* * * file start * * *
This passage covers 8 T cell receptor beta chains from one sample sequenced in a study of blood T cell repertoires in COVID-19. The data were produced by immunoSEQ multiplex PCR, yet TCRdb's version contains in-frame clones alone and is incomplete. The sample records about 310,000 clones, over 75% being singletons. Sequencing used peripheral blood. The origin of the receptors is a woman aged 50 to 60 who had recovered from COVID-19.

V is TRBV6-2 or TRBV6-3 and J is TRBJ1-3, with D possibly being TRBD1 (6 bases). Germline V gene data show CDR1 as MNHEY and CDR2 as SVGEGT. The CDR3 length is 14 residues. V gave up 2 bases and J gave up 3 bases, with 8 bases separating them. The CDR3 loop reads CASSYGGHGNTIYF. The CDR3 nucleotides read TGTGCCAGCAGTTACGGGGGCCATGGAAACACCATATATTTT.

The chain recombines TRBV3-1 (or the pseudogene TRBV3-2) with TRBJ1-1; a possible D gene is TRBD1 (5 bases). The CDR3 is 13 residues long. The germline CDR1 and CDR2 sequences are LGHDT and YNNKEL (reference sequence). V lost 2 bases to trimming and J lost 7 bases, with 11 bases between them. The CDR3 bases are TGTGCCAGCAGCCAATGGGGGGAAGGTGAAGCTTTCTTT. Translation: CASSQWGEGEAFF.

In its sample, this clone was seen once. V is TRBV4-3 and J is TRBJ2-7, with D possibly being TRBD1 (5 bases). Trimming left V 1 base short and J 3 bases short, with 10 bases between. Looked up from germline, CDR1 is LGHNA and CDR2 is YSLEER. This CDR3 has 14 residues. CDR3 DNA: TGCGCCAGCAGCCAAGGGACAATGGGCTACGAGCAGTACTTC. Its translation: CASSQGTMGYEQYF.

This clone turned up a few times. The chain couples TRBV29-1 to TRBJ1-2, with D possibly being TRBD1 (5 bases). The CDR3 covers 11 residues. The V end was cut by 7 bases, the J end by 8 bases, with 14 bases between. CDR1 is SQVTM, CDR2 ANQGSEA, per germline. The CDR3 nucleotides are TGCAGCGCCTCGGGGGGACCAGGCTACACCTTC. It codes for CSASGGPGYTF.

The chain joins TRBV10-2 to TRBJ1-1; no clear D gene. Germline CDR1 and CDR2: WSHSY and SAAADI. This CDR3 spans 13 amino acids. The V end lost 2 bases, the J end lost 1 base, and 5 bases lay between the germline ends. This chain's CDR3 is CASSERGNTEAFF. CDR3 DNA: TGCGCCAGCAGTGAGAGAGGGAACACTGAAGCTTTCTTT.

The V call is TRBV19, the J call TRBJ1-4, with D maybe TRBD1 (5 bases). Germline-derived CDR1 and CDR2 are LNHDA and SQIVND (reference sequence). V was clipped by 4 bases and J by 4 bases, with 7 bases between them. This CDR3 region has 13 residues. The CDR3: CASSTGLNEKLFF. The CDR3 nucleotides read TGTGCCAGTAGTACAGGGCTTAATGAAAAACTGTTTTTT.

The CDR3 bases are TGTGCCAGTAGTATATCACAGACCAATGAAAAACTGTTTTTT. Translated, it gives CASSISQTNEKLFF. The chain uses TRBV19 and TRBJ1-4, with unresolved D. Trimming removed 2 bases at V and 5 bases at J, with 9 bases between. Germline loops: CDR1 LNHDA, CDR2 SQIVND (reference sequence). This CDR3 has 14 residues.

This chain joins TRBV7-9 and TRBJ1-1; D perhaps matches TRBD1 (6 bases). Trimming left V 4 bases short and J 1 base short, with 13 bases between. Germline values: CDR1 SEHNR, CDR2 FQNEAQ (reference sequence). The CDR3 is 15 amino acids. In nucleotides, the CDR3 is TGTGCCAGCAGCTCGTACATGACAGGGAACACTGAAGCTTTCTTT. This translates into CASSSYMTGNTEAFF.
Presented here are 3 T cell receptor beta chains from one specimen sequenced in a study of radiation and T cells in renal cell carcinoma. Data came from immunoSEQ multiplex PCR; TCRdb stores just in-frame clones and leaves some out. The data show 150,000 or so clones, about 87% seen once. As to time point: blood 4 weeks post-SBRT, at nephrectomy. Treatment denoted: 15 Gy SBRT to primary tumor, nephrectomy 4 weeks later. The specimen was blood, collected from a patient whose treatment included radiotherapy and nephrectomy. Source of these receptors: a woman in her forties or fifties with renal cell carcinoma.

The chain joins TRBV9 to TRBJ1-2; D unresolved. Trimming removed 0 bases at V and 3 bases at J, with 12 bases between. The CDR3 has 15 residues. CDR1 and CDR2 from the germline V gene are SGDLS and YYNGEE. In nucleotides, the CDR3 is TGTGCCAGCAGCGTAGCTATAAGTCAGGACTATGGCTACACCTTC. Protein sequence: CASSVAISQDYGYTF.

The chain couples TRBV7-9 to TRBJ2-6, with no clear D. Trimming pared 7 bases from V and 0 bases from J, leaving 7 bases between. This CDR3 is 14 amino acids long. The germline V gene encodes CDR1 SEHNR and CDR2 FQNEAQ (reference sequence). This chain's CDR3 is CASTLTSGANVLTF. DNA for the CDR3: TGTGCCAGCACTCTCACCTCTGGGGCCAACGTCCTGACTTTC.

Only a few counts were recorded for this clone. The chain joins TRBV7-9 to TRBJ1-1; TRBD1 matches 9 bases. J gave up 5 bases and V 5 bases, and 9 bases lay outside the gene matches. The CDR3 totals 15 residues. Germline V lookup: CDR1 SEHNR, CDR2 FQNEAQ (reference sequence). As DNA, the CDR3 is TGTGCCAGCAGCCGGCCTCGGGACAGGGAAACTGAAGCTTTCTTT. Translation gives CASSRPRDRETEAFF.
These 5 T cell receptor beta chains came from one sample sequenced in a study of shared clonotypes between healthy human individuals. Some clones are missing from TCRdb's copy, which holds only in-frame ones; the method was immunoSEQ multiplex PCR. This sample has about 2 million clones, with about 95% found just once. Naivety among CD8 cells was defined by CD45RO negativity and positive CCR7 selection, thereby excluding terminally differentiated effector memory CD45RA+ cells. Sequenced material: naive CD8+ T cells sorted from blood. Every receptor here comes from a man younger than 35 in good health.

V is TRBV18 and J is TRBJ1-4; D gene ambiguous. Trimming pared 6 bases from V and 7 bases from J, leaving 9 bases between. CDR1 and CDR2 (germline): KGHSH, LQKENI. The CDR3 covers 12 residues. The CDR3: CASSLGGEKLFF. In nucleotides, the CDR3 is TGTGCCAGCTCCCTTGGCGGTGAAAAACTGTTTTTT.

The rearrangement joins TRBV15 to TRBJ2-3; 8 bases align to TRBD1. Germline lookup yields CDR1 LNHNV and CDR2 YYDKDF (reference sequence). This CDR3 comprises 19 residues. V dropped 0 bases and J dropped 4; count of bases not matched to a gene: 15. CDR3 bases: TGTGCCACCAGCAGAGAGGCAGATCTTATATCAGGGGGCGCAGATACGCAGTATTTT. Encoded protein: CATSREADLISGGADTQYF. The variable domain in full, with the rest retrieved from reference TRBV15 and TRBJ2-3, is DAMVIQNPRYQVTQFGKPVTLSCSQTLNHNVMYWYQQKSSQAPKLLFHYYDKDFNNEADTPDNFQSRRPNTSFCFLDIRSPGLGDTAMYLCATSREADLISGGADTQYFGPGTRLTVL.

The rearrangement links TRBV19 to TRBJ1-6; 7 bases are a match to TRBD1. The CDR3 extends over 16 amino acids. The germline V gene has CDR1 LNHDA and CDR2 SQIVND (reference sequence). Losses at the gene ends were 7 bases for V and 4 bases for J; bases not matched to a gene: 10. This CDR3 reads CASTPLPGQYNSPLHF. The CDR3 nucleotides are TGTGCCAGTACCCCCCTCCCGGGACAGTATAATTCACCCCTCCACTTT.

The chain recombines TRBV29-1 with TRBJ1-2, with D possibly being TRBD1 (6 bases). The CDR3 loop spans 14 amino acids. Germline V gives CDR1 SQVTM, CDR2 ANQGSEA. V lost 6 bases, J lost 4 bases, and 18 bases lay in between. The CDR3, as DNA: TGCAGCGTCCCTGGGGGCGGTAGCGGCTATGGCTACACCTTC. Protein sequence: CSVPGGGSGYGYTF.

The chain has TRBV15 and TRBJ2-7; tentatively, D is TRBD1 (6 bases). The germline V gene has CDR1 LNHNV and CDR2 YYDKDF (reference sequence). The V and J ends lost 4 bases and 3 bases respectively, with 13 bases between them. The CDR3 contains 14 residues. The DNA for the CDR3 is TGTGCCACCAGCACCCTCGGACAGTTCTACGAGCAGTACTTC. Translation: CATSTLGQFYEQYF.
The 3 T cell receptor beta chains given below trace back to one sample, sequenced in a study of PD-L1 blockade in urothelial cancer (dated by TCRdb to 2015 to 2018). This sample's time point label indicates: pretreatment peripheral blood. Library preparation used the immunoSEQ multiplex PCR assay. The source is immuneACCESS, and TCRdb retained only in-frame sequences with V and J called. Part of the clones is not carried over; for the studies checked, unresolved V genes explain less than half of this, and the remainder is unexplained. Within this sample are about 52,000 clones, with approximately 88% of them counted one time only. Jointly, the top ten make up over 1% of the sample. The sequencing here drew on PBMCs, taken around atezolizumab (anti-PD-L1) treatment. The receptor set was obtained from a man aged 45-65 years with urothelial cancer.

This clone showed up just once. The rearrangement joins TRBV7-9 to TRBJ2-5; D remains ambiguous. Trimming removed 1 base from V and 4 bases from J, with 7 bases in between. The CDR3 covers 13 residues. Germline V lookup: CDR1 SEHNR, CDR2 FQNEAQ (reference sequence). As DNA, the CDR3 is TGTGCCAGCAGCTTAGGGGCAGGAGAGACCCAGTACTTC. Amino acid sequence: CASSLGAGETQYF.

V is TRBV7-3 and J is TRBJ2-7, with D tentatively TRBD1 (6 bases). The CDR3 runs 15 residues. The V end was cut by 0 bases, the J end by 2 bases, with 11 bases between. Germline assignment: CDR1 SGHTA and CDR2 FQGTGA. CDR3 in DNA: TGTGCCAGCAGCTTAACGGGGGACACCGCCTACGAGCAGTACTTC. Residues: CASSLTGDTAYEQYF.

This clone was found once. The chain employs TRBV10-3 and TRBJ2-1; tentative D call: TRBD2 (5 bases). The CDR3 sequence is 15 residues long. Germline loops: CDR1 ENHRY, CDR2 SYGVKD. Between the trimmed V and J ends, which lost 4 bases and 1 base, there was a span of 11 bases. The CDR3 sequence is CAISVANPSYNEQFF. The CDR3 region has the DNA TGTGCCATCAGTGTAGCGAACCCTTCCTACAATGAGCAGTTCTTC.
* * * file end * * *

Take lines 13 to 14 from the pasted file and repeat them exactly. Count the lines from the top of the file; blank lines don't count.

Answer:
Only a few counts were recorded for this clone. The chain joins TRBV7-9 to TRBJ1-1; TRBD1 matches 9 bases. J gave up 5 bases and V 5 bases, and 9 bases lay outside the gene matches. The CDR3 totals 15 residues. Germline V lookup: CDR1 SEHNR, CDR2 FQNEAQ (reference sequence). As DNA, the CDR3 is TGTGCCAGCAGCCGGCCTCGGGACAGGGAAACTGAAGCTTTCTTT. Translation gives CASSRPRDRETEAFF.
These 5 T cell receptor beta chains came from one sample sequenced in a study of shared clonotypes between healthy human individuals. Some clones are missing from TCRdb's copy, which holds only in-frame ones; the method was immunoSEQ multiplex PCR. This sample has about 2 million clones, with about 95% found just once. Naivety among CD8 cells was defined by CD45RO negativity and positive CCR7 selection, thereby excluding terminally differentiated effector memory CD45RA+ cells. Sequenced material: naive CD8+ T cells sorted from blood. Every receptor here comes from a man younger than 35 in good health.